Virginia loses $30 million in gulf spill
Fewer Gulf oysters arrive in Virginia.
Mon, Aug 09, 2010 at 9:12 AM
A recent report from the Virginia Institute of Marine Science (VIMS)
estimates the Deepwater Horizon Gulf oil spill will cost Virginia's oyster industry $11.6 million annually in direct economic losses. That adds up to total "water-to-table" losses of $30.1 million.
The folks at the Sea Grant Advisory Service Program at VIMS, say the Gulf spill has "disrupted Virginia's seafood marketplace by virtue of the extensive trade and interdependence in fishery and seafood products between the regions."
What's that statement mean? Since Virginia's oyster industry is a mere shadow of its former self (due to overharvesting and habitat loss, as well as disease), the state depends on oysters from the Gulf for its oyster processing and distribution industry. The shutdown and slowdown of imported oysters from the Gulf has Virginia's processing plants sitting idle. And fewer oysters are going to Virginia restaurants, grocers and wholesalers. That's where the $11.6M figure comes from.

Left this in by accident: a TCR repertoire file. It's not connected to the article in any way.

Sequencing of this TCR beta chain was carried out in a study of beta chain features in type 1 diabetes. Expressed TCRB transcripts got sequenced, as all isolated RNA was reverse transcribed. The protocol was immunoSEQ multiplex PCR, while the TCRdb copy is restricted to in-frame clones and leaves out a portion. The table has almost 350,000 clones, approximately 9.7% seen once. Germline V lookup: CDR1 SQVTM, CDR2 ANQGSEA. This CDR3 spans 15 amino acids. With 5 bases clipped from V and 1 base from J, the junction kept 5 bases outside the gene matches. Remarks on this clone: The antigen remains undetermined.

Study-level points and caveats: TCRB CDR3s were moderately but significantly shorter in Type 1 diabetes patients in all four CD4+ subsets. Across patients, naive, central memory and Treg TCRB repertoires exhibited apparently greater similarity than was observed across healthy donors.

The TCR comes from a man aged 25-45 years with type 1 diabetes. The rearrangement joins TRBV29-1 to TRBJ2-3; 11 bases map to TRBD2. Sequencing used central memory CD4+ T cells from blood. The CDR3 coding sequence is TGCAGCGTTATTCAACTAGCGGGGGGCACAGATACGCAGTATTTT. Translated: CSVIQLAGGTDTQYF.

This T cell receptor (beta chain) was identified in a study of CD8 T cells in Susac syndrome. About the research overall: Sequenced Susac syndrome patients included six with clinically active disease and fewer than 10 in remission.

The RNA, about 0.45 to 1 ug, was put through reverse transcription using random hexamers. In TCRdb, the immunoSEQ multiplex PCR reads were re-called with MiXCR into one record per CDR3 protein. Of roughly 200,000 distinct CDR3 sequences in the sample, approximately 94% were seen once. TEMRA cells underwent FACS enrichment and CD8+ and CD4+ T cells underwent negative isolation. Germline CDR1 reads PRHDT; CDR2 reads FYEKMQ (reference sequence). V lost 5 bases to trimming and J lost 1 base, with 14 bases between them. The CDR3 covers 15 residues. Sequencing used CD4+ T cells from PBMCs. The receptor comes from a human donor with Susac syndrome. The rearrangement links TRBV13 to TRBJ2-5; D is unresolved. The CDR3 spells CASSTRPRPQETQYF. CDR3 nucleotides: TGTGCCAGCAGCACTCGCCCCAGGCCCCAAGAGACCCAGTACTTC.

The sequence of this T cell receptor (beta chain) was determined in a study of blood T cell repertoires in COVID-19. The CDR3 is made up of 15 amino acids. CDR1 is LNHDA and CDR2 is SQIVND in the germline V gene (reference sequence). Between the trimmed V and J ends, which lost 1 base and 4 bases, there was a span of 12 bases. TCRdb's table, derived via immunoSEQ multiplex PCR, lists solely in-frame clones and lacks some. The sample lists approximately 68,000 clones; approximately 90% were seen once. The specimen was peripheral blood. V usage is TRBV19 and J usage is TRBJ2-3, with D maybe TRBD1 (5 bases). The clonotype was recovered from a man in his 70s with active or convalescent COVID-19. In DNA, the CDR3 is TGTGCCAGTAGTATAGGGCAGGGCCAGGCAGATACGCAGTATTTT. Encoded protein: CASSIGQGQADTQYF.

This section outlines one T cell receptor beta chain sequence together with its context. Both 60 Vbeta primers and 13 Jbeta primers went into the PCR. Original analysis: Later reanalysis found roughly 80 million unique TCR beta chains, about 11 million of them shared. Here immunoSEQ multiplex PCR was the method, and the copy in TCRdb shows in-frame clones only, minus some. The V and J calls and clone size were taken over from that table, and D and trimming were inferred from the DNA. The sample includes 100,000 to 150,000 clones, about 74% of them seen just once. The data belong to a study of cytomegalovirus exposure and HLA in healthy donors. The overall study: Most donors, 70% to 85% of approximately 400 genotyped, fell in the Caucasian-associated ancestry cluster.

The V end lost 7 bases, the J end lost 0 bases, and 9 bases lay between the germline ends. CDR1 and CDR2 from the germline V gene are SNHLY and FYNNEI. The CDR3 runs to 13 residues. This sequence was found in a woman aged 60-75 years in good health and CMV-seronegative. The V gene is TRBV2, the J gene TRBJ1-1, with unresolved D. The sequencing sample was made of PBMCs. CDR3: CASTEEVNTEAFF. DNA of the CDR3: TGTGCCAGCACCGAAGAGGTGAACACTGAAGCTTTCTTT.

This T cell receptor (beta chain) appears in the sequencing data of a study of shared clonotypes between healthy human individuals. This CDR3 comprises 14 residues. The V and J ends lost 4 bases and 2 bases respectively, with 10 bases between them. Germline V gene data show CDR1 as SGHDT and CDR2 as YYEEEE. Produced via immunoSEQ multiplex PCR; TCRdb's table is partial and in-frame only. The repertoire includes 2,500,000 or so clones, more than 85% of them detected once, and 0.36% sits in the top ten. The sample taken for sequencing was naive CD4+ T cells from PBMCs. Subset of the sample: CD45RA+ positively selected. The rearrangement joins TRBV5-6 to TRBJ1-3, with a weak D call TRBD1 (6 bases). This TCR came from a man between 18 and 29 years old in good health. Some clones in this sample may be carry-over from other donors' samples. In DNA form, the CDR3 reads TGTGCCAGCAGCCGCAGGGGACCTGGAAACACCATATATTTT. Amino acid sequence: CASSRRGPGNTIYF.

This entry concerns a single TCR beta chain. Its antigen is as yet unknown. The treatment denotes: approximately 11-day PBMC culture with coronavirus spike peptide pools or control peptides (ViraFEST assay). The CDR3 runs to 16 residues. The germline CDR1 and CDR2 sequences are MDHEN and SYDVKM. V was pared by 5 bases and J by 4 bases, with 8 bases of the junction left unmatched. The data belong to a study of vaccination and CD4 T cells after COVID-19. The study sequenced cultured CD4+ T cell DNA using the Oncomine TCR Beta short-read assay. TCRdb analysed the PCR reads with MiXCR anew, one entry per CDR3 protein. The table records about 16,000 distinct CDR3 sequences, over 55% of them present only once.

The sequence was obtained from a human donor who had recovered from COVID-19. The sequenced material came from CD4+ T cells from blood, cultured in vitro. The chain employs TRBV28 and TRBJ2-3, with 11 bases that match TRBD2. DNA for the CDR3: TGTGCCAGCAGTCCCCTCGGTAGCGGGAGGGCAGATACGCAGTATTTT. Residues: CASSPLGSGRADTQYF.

Things were just looking up, too, for Virginia's oyster industry. It was in the midst of a promising but capital-intensive effort to re-establish local oyster stocks through aquaculture (raising farmed oysters) within the Chesapeake Bay watershed. Yes, oysters can come from farms. But it doesn't happen overnight.
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